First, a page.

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Joined
Jan 22, 2012
Messages
774
:lol

Oh my god, this translation is hilarious!!! I'll see if I can put together a proper English version sometime today.
 

ChevChelios

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Jan 22, 2012
Messages
774
I copy/pasted the complete translation into the first post ...
 
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Y

yeti

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Great article, ( I read the german version despite the fact that your translation is very good) the phrase "expensive 5%" (or is it .5%) really applies to these comparisons from my experience. BTW, the best Bursts I've played sounded great acoustically. :salude
 

Cody

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Jul 23, 2002
Messages
4,484
Gorgeous! :wow

That deck is FLAT! Thanks for the article and pics, guys!

:salude
 

ChevChelios

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Joined
Jan 22, 2012
Messages
774

Even though this is rather some sweet-spot-feedback then sheer sustain, it provides a good idea of the clear and powerful, yet airy sound of this guitar.

The original German article http://www.musiker-board.de/gibson-e-git/483904-gibson-les-paul-1960-holy-grail-oder-holy-crap.html also contains a short audio snippet with 4 parts - both guitars at volume 3 and both guitars at volume 5 (didn't want to crank it since there was quite some traffic that day). In the German forum, only one member was able to correctly assign the guitars to the parts :peace2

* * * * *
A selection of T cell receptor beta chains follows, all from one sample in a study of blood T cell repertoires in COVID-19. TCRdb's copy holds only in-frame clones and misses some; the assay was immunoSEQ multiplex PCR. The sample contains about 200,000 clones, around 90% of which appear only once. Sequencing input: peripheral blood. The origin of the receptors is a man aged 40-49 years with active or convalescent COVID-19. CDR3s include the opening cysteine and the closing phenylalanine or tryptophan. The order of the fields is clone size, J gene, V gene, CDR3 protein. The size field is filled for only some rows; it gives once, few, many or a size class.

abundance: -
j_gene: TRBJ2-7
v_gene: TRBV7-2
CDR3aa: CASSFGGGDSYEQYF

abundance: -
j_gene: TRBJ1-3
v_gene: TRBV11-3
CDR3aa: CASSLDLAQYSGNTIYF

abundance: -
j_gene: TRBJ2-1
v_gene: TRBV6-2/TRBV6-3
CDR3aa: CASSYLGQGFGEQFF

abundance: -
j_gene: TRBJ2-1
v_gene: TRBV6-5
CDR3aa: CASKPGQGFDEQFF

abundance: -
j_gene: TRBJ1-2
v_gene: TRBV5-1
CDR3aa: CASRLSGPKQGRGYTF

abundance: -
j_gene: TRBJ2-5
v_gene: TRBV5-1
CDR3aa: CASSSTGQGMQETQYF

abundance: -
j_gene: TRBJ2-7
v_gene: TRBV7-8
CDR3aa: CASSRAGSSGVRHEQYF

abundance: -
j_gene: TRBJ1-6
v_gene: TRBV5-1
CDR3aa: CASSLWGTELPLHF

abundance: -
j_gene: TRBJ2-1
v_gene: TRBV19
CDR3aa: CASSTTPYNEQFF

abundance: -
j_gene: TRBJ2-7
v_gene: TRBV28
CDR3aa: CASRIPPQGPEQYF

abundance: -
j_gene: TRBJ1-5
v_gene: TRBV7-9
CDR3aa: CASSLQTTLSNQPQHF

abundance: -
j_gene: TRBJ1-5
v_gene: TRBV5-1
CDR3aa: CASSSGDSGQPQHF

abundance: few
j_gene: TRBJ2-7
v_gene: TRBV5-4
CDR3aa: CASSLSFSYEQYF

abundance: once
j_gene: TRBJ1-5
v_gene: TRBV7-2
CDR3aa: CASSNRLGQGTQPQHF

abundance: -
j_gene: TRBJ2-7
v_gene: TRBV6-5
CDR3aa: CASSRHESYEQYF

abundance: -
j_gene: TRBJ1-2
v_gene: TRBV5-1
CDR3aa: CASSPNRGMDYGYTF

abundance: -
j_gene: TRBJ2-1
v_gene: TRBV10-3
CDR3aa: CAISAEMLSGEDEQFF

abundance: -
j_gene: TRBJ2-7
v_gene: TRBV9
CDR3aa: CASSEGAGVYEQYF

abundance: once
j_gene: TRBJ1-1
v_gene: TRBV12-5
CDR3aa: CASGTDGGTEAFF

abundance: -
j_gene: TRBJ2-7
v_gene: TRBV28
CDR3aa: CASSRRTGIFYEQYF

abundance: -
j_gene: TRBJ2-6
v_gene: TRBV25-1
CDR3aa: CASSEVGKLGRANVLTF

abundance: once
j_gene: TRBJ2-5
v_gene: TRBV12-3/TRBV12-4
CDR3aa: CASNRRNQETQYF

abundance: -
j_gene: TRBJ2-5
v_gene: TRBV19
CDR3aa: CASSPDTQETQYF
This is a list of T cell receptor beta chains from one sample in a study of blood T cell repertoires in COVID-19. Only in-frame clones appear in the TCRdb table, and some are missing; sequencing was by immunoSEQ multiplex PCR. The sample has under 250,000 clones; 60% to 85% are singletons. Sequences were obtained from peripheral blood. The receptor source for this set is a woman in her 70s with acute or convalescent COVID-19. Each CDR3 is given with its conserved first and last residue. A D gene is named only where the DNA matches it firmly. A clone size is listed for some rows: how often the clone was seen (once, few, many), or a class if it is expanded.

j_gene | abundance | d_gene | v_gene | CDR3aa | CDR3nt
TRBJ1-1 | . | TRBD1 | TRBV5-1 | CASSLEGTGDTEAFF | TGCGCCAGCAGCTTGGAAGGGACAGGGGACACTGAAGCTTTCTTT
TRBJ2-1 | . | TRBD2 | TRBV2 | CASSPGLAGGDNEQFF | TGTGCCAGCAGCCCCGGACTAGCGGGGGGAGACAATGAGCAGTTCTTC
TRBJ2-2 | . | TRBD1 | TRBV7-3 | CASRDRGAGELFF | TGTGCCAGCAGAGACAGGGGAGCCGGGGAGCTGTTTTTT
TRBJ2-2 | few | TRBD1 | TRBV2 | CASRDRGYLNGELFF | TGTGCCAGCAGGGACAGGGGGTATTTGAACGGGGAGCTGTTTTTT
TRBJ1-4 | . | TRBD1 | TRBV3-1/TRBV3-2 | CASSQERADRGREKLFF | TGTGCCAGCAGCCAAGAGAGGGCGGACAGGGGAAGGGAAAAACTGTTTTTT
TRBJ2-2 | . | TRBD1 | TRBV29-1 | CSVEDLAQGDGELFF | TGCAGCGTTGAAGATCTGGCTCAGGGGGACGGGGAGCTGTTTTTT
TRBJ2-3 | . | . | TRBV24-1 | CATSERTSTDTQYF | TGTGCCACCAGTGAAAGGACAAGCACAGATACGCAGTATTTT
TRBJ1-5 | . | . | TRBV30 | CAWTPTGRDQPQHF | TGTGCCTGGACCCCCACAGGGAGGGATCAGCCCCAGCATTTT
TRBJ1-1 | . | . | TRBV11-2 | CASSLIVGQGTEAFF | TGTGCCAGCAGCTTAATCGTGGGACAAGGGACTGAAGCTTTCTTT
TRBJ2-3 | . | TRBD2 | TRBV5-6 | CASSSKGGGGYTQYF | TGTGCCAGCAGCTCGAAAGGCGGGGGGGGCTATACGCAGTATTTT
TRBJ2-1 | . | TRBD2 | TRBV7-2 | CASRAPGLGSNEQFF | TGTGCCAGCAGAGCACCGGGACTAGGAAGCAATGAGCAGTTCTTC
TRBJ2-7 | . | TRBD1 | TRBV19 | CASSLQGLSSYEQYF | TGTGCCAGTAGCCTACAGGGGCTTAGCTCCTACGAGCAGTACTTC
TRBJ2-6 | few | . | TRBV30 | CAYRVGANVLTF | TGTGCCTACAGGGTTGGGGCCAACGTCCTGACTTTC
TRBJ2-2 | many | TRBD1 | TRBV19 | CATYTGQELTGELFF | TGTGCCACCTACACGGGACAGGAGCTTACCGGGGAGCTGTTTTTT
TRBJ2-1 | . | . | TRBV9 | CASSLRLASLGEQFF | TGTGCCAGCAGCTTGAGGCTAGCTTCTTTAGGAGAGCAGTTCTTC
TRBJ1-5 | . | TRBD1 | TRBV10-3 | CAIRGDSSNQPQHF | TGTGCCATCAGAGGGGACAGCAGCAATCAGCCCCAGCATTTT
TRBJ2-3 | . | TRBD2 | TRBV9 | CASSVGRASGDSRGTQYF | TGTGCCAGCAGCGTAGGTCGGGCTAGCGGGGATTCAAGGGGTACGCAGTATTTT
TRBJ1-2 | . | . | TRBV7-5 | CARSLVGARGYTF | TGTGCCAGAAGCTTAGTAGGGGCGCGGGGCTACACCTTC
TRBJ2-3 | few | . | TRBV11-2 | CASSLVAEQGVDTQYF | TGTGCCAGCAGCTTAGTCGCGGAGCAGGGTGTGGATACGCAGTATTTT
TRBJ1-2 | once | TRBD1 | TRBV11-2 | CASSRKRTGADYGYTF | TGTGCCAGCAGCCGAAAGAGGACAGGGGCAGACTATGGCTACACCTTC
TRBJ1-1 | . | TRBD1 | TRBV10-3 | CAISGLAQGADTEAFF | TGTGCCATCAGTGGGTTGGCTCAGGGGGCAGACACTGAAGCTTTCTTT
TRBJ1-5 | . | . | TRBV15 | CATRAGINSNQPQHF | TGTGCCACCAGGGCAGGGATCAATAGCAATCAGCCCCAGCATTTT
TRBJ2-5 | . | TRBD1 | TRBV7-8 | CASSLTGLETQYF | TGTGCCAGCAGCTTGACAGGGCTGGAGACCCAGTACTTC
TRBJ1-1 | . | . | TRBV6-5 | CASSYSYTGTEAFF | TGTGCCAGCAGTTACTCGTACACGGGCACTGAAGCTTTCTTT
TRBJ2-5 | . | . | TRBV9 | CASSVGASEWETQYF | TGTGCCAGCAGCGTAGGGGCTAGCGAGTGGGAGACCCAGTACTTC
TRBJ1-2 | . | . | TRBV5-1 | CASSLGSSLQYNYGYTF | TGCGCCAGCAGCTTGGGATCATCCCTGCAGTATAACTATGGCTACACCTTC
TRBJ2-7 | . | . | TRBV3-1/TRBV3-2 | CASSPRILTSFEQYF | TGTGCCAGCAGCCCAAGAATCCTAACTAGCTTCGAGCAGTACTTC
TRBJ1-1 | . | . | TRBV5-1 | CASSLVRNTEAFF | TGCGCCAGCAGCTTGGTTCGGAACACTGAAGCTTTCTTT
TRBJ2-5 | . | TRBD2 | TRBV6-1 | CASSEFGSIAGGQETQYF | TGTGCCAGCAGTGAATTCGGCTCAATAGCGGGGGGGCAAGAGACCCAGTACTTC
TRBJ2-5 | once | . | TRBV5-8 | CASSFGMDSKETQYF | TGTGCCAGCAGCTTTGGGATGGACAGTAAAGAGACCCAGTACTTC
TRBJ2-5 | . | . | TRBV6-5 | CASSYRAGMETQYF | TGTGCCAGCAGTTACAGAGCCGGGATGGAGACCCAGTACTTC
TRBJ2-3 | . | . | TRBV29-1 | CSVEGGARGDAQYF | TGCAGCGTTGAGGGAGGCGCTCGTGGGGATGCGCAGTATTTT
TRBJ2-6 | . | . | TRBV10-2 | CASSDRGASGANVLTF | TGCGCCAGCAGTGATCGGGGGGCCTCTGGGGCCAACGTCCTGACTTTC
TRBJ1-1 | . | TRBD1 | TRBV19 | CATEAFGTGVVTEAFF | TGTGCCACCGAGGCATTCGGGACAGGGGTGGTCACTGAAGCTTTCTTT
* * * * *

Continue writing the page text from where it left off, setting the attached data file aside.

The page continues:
Here in the LP forum, I'm talking to pros, who could easily identify the real burst. That's also the reason for not posting the sound sample here ... that would be totally embarrassing for me. :rolleyes:
 
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AXE752

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Mar 11, 2002
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Even though this is rather some sweet-spot-feedback then sheer sustain, it provides a good idea of the clear and powerful, yet airy sound of this guitar.



Bingo. Jay asked me to demo the "sweet spot" for as long as it would hold the note. So I began with some of my "fumbling" and ended on the sweet spot. (Go ahead throw darts at the playing!!!:ha I don't mind--I was just thrilled to have the opportunity to play it.:jim ) It is a very lively sounding guitar plugged in and I consider myself very blessed that I had the chance to see it/lay hands on it. Very pretty guitar, and Jay and his family are first class folks. :2cool